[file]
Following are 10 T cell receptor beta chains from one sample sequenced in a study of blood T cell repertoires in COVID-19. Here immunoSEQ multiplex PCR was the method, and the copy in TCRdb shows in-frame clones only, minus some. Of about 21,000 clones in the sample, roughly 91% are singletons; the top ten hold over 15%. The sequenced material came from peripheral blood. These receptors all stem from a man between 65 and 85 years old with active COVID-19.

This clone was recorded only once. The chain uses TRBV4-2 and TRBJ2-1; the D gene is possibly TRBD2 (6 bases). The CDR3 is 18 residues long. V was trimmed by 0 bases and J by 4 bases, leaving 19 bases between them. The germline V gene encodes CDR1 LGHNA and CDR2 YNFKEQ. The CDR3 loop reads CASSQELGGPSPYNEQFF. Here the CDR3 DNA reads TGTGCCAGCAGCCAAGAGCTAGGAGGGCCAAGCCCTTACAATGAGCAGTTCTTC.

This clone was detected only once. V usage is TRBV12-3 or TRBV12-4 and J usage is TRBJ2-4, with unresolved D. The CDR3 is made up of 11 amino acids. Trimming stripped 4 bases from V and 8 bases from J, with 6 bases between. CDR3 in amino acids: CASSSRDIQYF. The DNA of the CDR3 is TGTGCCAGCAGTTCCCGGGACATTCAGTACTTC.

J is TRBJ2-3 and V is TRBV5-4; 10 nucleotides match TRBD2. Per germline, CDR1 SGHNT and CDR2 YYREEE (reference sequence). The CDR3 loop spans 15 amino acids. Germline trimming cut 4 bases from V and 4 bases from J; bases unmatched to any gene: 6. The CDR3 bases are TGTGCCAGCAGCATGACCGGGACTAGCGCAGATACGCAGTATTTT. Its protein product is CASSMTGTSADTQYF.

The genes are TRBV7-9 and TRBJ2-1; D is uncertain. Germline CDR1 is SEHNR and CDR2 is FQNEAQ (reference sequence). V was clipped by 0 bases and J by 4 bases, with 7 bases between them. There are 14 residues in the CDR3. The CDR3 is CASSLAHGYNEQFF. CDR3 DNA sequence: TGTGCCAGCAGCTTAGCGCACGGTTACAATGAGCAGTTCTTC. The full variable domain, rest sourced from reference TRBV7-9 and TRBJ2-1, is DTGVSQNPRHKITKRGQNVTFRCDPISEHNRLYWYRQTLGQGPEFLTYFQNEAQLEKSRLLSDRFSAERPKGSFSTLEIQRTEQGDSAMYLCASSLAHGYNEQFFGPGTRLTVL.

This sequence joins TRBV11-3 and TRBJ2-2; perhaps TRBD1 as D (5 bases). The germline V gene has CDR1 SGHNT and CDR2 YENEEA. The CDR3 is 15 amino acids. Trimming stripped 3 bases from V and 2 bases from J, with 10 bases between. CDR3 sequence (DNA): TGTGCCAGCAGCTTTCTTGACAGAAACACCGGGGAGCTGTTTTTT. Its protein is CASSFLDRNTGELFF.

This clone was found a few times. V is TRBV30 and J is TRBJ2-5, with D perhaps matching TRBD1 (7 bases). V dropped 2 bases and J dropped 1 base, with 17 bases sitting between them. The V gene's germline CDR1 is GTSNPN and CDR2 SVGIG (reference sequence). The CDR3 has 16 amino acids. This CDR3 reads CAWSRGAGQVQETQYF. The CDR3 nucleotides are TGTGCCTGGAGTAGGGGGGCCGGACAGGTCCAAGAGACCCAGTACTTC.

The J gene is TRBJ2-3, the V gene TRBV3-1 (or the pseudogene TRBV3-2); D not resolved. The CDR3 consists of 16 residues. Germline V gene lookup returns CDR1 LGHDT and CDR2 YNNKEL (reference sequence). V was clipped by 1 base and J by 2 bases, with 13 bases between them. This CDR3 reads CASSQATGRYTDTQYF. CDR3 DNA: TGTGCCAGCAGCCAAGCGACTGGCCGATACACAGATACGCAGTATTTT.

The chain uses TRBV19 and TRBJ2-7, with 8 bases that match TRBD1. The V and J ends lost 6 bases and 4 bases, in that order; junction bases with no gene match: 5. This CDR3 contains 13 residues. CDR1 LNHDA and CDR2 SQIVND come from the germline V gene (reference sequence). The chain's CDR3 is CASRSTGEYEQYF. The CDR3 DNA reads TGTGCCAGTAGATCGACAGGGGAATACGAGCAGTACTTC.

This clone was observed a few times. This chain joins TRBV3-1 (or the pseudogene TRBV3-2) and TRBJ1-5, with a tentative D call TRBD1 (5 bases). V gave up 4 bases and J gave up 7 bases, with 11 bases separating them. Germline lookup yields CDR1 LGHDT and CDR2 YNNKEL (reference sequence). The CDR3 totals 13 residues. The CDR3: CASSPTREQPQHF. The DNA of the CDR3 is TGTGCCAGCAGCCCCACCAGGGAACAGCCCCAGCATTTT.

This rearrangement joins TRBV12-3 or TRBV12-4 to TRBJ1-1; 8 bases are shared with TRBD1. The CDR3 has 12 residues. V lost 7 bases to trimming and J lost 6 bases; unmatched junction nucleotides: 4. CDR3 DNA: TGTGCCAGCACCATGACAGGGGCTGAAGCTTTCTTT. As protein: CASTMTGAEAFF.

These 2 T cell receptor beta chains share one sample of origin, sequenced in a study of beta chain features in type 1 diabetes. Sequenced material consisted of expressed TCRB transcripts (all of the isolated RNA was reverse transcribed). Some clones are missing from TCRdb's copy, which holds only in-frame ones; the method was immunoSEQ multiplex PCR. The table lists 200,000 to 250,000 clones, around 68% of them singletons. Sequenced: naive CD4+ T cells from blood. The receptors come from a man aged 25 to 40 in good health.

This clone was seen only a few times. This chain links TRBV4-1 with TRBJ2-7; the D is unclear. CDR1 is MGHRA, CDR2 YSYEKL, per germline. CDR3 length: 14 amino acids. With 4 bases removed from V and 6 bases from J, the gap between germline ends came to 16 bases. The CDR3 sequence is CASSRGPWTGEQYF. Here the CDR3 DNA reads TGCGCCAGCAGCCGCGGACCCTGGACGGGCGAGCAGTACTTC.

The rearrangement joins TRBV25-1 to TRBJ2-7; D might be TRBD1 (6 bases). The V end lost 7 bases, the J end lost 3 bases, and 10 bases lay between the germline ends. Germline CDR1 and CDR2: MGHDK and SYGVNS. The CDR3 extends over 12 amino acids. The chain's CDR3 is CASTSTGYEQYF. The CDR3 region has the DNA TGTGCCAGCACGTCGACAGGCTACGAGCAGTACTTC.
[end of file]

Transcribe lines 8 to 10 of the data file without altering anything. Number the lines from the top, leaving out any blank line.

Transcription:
The J gene is TRBJ2-3, the V gene TRBV3-1 (or the pseudogene TRBV3-2); D not resolved. The CDR3 consists of 16 residues. Germline V gene lookup returns CDR1 LGHDT and CDR2 YNNKEL (reference sequence). V was clipped by 1 base and J by 2 bases, with 13 bases between them. This CDR3 reads CASSQATGRYTDTQYF. CDR3 DNA: TGTGCCAGCAGCCAAGCGACTGGCCGATACACAGATACGCAGTATTTT.

The chain uses TRBV19 and TRBJ2-7, with 8 bases that match TRBD1. The V and J ends lost 6 bases and 4 bases, in that order; junction bases with no gene match: 5. This CDR3 contains 13 residues. CDR1 LNHDA and CDR2 SQIVND come from the germline V gene (reference sequence). The chain's CDR3 is CASRSTGEYEQYF. The CDR3 DNA reads TGTGCCAGTAGATCGACAGGGGAATACGAGCAGTACTTC.

This clone was observed a few times. This chain joins TRBV3-1 (or the pseudogene TRBV3-2) and TRBJ1-5, with a tentative D call TRBD1 (5 bases). V gave up 4 bases and J gave up 7 bases, with 11 bases separating them. Germline lookup yields CDR1 LGHDT and CDR2 YNNKEL (reference sequence). The CDR3 totals 13 residues. The CDR3: CASSPTREQPQHF. The DNA of the CDR3 is TGTGCCAGCAGCCCCACCAGGGAACAGCCCCAGCATTTT.